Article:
To identify intact (whole) diatoms we first of all need to know which side the cell is viewed: valve, broad or narrow girdle view, or from an angle. Intact single cells with a short pervalvar axis tend to lie valve side up under the coverslip (Coscinodiscus radiatus and Pleurosigma). Diatoms with a pervalvar axis longer than the cell diameter or the apical axis turn girdle side upwards (Corethron and Rhizosolenia). Some colony types are normally seen in girdle view in a water mount (Chaetoceros, Fragilariopsis, and Thalassiosira); others may show either valve or girdle side (Pseudo-nitzschia, Asterionellopsis, and Thalassionema).
Cylindrical and discoid diatoms are readily recognized by the general circular outlines in valve view and rectangular outlines in girdle view. The distinction between the two views of the more or less spindle-shaped cells (e.g. Pseudo-nitzschia, Thalassionema, and Thalassiothrix) is more problematic. The shape of cell ends will usually help, being straight cut off or pointed in girdle view and more obtuse in valve view.
Once the orientation of the cell is ascertained, the next step is to look for outstanding features like setae (Chaetocerotaceae), shape of linking processes (Skeletonema), and in unpreserved material, organic threads from the valve (Thalassiosiraceae) or gliding movements indicating the presence of a raphe.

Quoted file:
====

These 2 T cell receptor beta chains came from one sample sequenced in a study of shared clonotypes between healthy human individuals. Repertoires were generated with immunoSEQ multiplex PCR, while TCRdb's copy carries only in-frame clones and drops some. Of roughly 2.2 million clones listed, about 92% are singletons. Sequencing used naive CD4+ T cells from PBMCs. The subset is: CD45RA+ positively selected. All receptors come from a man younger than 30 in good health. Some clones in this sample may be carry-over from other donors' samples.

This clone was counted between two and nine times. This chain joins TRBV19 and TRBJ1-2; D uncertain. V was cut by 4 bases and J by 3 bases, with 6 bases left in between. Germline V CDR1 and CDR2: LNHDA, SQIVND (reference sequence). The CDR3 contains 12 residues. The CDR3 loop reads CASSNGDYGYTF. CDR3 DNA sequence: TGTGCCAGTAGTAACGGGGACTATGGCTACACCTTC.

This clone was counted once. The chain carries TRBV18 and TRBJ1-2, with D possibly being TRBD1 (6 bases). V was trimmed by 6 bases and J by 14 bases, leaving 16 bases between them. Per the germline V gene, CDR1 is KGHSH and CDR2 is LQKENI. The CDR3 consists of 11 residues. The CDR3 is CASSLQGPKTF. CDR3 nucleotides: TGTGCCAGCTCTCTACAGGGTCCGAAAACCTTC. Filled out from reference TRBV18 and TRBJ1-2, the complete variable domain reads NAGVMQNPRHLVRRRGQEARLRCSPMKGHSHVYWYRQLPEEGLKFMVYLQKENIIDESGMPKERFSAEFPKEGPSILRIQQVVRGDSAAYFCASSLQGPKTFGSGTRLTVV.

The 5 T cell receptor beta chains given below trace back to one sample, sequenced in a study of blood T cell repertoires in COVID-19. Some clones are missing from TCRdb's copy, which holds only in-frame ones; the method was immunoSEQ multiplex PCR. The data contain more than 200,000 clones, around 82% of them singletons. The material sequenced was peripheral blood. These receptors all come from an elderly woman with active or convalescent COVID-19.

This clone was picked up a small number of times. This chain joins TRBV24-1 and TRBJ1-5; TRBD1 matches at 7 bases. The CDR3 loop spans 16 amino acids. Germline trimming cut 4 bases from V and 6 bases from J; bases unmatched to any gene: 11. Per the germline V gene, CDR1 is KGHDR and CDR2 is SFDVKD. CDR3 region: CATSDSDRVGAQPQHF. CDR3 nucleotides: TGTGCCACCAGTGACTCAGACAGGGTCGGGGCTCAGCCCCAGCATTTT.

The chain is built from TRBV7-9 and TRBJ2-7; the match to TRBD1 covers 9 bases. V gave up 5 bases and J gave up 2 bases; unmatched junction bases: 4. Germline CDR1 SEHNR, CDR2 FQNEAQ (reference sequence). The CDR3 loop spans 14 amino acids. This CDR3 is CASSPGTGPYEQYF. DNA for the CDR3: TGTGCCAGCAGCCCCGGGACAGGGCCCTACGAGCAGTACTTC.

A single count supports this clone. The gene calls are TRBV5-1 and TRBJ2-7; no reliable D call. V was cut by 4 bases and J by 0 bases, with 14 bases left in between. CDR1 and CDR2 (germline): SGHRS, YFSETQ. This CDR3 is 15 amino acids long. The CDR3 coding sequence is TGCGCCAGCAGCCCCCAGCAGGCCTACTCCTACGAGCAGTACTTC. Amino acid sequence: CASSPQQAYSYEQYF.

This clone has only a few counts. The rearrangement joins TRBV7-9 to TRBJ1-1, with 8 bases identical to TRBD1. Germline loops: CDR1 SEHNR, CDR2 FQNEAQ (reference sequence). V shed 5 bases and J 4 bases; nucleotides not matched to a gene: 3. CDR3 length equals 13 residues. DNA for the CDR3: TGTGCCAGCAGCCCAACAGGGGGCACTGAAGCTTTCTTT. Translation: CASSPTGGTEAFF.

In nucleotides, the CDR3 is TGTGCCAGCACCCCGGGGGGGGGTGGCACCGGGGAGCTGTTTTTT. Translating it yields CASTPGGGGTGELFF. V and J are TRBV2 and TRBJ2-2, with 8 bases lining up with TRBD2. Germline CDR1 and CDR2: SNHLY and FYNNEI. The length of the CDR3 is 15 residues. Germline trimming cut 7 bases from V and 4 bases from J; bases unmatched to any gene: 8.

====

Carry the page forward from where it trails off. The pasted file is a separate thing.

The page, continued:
Frustular elements cleaned of organic material may also be oriented in various ways in a permanent mount. Flattened valves with a low mantle will usually be seen in valve view (some Coscinodiscus spp., most Navicula spp.), while valves with a high mantle and/or protuberances may appear in girdle view (Eucampia, and Rhizosolenia). Lightly silicified bands shaped as those in Rhizosolenia and Stephanopyxis often lie with girdle side up. The more heavily silicified bands, especially those with a septum, tend to be seen as ellipses or circles (Rhabdonema and Thalassiosira).
Valves and bands are often seen in strewn permanent mounts in a view that does not provide the necessary information for identification. The single frustular element may be brought into the desirable position under the microscope by using a micropipette before drying. Alternatively, they may be turned by means of a needle when dried to the coverslip. The single element may also be turned after the resin is added if utilizing one that does not need to be heated (e.g., Pleurax).
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